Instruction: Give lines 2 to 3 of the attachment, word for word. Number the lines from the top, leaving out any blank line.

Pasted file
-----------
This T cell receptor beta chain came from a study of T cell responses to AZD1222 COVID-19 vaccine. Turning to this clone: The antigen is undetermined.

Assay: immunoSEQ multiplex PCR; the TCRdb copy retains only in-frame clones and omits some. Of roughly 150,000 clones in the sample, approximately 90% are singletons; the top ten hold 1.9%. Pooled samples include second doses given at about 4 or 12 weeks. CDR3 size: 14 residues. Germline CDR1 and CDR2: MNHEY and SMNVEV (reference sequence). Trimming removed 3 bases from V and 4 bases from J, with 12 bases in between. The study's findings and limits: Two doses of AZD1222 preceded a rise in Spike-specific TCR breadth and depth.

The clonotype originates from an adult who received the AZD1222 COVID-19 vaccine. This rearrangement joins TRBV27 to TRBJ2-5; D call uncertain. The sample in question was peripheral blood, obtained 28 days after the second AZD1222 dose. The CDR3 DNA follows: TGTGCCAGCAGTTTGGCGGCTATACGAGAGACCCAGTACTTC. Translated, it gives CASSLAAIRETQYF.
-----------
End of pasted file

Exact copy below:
Assay: immunoSEQ multiplex PCR; the TCRdb copy retains only in-frame clones and omits some. Of roughly 150,000 clones in the sample, approximately 90% are singletons; the top ten hold 1.9%. Pooled samples include second doses given at about 4 or 12 weeks. CDR3 size: 14 residues. Germline CDR1 and CDR2: MNHEY and SMNVEV (reference sequence). Trimming removed 3 bases from V and 4 bases from J, with 12 bases in between. The study's findings and limits: Two doses of AZD1222 preceded a rise in Spike-specific TCR breadth and depth.

The clonotype originates from an adult who received the AZD1222 COVID-19 vaccine. This rearrangement joins TRBV27 to TRBJ2-5; D call uncertain. The sample in question was peripheral blood, obtained 28 days after the second AZD1222 dose. The CDR3 DNA follows: TGTGCCAGCAGTTTGGCGGCTATACGAGAGACCCAGTACTTC. Translated, it gives CASSLAAIRETQYF.